Bennett Haselton

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Bennett Haselton (born November 20, 1978) is the founder of and, two US-based websites dedicated to combating Internet censorship. is focused on documenting flaws in commercial Internet blocking programs. is dedicated to distributing anti-censorship tools to users in countries such as China and Iran, and as of 2011 has over 3 million subscribers through distribution channels including email and Facebook pages.[1]

At 21, Haselton testified before the US Child Online Protection Commission (COPA Commission), a congressionally appointed panel mandated by the Child Online Protection Act, where he presented evidence that the error rate in most commercial blocking programs was much higher than commonly believed.[2] In 2007, he testified as an expert witness for the American Civil Liberties Union of Washington, in the ACLU's lawsuit against the North Central Regional Library District, where a filter was enforced on library computers for all patrons including adults. Haselton's tests showed that sites which the library filter had blocked as "pornography" included a church, an immigration rights group, and the Seattle Women's Jazz Orchestra, and overall that about one in four .org sites blocked by the library filter was blocked in error.[3]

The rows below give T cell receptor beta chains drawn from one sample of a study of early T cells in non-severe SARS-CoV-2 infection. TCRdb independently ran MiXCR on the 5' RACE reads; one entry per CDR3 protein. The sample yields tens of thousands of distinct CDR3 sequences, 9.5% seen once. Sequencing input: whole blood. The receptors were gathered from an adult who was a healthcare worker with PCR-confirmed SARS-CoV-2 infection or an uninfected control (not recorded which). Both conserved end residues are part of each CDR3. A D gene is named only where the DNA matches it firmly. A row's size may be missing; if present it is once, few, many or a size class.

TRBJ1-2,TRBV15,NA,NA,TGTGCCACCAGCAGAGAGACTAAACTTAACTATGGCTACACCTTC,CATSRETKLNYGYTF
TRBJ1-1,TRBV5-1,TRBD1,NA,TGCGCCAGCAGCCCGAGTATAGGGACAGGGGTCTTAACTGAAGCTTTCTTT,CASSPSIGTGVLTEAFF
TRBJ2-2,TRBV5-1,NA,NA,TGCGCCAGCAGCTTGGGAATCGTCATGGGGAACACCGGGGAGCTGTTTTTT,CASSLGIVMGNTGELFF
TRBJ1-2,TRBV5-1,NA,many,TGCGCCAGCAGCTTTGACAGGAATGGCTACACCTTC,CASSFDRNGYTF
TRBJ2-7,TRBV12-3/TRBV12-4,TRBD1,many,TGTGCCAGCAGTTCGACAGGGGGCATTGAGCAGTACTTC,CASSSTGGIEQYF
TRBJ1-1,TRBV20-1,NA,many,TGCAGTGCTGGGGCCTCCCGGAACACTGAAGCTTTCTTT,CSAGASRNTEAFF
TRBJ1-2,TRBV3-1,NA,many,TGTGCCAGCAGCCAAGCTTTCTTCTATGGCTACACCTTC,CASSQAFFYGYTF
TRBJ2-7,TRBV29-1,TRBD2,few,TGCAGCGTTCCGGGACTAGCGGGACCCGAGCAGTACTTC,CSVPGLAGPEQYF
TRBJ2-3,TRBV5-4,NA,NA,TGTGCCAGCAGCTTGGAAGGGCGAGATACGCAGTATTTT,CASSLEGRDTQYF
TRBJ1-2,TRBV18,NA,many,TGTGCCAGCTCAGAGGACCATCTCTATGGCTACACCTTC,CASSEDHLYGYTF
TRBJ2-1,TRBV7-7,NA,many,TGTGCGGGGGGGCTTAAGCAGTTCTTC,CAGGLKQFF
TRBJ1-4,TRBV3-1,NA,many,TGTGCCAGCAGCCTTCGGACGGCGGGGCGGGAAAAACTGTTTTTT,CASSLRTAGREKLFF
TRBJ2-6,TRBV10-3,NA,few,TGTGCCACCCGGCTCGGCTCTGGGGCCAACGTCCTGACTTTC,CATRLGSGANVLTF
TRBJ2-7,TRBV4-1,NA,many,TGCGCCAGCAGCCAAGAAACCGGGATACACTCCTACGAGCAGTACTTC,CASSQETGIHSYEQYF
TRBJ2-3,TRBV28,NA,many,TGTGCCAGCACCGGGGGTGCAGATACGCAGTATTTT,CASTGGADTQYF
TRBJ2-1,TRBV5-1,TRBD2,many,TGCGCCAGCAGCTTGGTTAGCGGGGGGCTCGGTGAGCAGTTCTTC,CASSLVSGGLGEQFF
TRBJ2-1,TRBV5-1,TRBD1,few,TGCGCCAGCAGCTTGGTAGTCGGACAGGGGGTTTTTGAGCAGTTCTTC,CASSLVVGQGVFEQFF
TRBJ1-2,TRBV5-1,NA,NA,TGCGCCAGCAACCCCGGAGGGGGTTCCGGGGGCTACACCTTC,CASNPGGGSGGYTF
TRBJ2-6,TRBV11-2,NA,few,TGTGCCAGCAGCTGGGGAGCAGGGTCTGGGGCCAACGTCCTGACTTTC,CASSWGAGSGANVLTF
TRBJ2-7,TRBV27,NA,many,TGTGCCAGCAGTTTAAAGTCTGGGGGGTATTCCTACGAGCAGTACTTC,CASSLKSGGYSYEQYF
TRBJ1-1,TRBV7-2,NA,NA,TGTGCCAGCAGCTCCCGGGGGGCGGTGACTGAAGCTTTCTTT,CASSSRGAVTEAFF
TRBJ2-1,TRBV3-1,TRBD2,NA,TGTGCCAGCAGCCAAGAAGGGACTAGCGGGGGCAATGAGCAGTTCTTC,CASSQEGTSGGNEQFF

Early life and education[edit]

Haselton was born in Oklahoma.[4] Haselton's father is a geophysicist and his mother is a piano teacher.[5] Haselton lived in England and Denmark and graduated from Copenhagen International School.[6] At 15, Haselton became a member of the Danish National Math Team, saying that "you don't have to be Danish."[5]